As he slipped his forefinger from under his square glasses down his own cheek, the most renowned and great Palestinian poet Tamim Al-Barghouti carried on narrating his brilliant poem ‘Your Love’ which opens up with the lines that follow:
Your love is like a bird that landed on my shoulders
As if it were a gift from nowhere…
It blesses me, and I watch myself so that I won’t scare it.
I want it to stay there – on my shoulders –
God knows how much it flew until it reached me
And along the way how many times it escaped demise…
This, however, is never about how to love, but rather its ultimate lesson is how to live in a region the poet himself has never been to and perhaps has never imagined. He gave the lesson but probably never knew there are people who are desperately in need for his lesson. The place where his words “To live an ordinary life nowadays: that is something extraordinary” do make sense to those who live, or love, here.
This place is indubitably cursed by those who inhabit it, but still they do love it. An elderly man, grabbing his walking stick curses every passing moment he spends in the dark; he curses every passing boy who, being pursuit by others playmates, accidently hit him; waving his walking stick, he curses the boy, his father, his grandfather and up to the greatest grandfather in his lineage. He curses every passing car, every passing girl, and every crying baby. And as he sits at the threshold, he blesses himself.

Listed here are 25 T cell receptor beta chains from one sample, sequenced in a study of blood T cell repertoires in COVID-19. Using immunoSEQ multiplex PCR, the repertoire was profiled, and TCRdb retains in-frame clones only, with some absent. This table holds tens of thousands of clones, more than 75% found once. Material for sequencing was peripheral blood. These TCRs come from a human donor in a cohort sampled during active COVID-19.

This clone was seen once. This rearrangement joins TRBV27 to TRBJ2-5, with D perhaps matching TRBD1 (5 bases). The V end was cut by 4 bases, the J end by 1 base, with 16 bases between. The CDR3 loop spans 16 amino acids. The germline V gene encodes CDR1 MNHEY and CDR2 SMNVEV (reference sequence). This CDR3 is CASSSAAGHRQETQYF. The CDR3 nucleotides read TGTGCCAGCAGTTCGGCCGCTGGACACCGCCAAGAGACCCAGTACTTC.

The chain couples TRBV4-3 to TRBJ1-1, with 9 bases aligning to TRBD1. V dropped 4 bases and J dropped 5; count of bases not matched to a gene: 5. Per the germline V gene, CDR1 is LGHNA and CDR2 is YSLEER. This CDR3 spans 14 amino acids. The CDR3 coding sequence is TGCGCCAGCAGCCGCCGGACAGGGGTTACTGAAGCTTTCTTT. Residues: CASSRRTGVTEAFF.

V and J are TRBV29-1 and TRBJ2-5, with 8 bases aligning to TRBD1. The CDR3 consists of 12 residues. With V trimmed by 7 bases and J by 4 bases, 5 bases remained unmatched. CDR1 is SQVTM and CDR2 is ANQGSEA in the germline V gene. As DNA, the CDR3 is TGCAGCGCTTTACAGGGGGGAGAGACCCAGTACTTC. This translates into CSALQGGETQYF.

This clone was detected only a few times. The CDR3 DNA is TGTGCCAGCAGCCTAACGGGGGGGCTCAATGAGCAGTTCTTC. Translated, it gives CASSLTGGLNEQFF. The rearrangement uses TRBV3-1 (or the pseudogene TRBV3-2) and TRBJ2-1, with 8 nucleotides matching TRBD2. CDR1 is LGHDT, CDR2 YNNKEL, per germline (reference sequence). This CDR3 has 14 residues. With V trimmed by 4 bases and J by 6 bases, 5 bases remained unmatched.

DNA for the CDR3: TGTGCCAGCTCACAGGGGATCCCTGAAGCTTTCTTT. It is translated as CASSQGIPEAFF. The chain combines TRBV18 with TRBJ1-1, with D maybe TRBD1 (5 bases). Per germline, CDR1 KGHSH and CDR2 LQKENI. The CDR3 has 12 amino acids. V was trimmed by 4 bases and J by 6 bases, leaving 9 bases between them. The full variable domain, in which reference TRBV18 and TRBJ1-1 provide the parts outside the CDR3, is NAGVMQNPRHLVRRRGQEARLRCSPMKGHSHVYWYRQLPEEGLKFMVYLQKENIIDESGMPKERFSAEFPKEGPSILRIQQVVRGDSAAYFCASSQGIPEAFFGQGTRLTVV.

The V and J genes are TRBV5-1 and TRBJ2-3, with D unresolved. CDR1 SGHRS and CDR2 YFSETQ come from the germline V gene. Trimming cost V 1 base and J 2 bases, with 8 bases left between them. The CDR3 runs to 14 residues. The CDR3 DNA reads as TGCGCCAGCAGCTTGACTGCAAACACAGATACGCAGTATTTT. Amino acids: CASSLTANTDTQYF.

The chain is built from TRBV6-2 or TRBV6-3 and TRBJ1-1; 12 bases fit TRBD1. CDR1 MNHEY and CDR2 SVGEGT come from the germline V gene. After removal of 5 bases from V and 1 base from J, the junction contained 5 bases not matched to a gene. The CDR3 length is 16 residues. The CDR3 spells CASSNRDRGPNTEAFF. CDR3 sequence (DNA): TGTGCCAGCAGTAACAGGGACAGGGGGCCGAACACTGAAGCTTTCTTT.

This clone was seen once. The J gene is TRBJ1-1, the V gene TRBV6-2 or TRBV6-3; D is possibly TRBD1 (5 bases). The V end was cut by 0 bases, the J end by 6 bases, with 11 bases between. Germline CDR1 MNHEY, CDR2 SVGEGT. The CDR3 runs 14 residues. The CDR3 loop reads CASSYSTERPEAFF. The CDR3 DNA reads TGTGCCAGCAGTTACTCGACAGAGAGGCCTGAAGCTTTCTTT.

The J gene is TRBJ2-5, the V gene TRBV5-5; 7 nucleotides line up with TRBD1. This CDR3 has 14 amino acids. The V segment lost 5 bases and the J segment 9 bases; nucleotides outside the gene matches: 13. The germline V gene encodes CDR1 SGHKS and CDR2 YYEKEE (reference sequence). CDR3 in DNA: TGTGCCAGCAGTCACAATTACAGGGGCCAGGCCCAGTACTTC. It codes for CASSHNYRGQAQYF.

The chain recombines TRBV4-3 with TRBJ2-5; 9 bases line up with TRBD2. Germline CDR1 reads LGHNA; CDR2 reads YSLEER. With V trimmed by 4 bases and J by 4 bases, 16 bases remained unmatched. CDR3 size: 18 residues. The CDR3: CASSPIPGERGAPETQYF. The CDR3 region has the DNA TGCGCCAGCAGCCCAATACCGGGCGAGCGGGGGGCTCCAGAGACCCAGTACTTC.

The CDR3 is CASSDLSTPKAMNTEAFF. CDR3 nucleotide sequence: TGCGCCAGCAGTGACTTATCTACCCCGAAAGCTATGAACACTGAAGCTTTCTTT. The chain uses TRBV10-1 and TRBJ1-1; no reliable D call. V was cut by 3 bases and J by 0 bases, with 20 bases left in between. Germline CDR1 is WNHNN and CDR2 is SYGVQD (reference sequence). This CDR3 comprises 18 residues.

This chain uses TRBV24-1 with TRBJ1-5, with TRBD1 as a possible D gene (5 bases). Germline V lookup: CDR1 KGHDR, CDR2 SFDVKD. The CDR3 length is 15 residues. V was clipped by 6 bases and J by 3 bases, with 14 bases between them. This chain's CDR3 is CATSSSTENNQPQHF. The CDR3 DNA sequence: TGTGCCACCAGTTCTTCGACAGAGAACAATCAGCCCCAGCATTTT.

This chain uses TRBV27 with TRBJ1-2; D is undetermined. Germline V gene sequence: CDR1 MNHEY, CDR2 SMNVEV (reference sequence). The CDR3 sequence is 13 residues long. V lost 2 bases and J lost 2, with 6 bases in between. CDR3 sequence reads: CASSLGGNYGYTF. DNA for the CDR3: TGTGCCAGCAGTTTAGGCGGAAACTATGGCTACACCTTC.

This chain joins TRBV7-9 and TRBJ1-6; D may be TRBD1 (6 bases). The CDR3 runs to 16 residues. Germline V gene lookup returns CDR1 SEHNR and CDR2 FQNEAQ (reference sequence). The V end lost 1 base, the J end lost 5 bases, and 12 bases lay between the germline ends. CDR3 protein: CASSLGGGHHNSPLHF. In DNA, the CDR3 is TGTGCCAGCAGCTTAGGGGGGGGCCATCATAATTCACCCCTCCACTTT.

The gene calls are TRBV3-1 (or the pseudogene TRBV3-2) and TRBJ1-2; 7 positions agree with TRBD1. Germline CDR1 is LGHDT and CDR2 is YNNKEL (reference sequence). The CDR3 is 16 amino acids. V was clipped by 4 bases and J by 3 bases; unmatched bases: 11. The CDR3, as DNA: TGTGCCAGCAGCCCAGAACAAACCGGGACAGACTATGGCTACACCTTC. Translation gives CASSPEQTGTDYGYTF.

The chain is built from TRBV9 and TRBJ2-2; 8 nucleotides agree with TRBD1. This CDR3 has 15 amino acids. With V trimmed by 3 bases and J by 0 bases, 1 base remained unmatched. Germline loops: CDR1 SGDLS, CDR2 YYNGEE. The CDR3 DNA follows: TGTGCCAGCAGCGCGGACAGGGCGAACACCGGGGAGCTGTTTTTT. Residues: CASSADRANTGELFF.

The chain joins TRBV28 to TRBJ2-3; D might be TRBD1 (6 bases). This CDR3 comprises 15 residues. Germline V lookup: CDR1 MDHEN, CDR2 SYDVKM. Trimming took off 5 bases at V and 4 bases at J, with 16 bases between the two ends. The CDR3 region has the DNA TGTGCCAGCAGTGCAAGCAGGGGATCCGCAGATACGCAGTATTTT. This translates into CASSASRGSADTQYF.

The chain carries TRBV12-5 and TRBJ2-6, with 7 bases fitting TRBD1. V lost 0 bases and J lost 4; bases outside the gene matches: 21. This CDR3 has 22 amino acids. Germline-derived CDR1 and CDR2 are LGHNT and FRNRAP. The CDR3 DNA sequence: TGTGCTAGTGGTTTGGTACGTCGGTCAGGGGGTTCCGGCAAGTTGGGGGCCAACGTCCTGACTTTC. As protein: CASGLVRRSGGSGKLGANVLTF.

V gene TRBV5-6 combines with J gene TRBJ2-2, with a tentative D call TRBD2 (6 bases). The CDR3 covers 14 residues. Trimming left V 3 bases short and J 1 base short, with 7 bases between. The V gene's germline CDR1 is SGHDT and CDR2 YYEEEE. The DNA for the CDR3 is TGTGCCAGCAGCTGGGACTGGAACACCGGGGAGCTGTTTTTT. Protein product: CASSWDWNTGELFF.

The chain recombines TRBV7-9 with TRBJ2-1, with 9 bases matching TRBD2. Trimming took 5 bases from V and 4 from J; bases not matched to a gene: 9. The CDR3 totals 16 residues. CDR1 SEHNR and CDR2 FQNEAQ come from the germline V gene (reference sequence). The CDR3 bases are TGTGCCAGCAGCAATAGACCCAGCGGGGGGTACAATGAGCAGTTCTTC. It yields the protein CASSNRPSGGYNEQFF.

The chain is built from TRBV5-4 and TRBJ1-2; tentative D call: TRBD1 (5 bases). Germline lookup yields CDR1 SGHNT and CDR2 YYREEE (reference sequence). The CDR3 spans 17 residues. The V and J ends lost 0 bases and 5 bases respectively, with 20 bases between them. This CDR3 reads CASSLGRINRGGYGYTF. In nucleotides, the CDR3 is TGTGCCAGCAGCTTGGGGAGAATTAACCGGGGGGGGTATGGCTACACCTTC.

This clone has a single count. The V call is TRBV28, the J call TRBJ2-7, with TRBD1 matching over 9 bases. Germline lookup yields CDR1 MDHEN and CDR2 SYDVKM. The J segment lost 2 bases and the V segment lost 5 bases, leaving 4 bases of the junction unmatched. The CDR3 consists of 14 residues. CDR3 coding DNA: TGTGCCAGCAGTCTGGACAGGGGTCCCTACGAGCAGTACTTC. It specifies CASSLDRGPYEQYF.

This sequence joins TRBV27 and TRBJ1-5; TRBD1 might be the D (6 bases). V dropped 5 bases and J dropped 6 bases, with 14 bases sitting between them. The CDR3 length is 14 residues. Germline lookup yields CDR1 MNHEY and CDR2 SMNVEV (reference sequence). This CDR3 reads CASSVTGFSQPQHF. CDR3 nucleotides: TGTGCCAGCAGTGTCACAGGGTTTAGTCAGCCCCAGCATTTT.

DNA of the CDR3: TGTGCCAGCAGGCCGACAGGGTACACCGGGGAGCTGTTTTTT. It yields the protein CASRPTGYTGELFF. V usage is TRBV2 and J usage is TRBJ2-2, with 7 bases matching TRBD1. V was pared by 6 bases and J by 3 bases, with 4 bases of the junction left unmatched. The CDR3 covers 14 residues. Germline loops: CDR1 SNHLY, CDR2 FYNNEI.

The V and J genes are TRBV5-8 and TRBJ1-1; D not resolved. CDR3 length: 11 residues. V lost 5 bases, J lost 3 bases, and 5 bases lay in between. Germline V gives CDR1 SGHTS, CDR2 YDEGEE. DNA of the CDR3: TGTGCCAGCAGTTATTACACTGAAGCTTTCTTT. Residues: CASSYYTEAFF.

Gaza is this place, certainly.
What an image others would draw of a people who are living in a region which has testified the murder of tens of thousands of people since the first Zionist troop stepped on this land, of a people who have developed a habit of recognizing the smell of blood from a distance and who have become capable of identifying the exact location of the area targeted by nothing more than the limited capacity of their ears?
The only thing I’m certain of is that those people are not like others. Well, to make it clearer, they are not like other people from Lebanon, from Syria, Algeria, not to say Britain, Italy and elsewhere. They are different…and the question whether they are better or worse is not an issue to me. It is not. They are less fortunate.
For those people, to have something good to eat, some comfortable bed to sleep in, and an access to the internet, no matter how weak it is, this will make something more than a good life.
My case, in fact, is different: I am asking for something that is more than ordinary.
“She is turning eighteen— this weekend. She lives in the cold darkness of Britain, and I live in the moderate, shining, besieged Gaza. I’ve never met her in my life, and she barely knows who I am. Shortly there is no chance we can meet in the near future.”
This is madness, indeed, but still I do cling to my hope: to the bird that landed on my shoulder as if it were a gift from no where.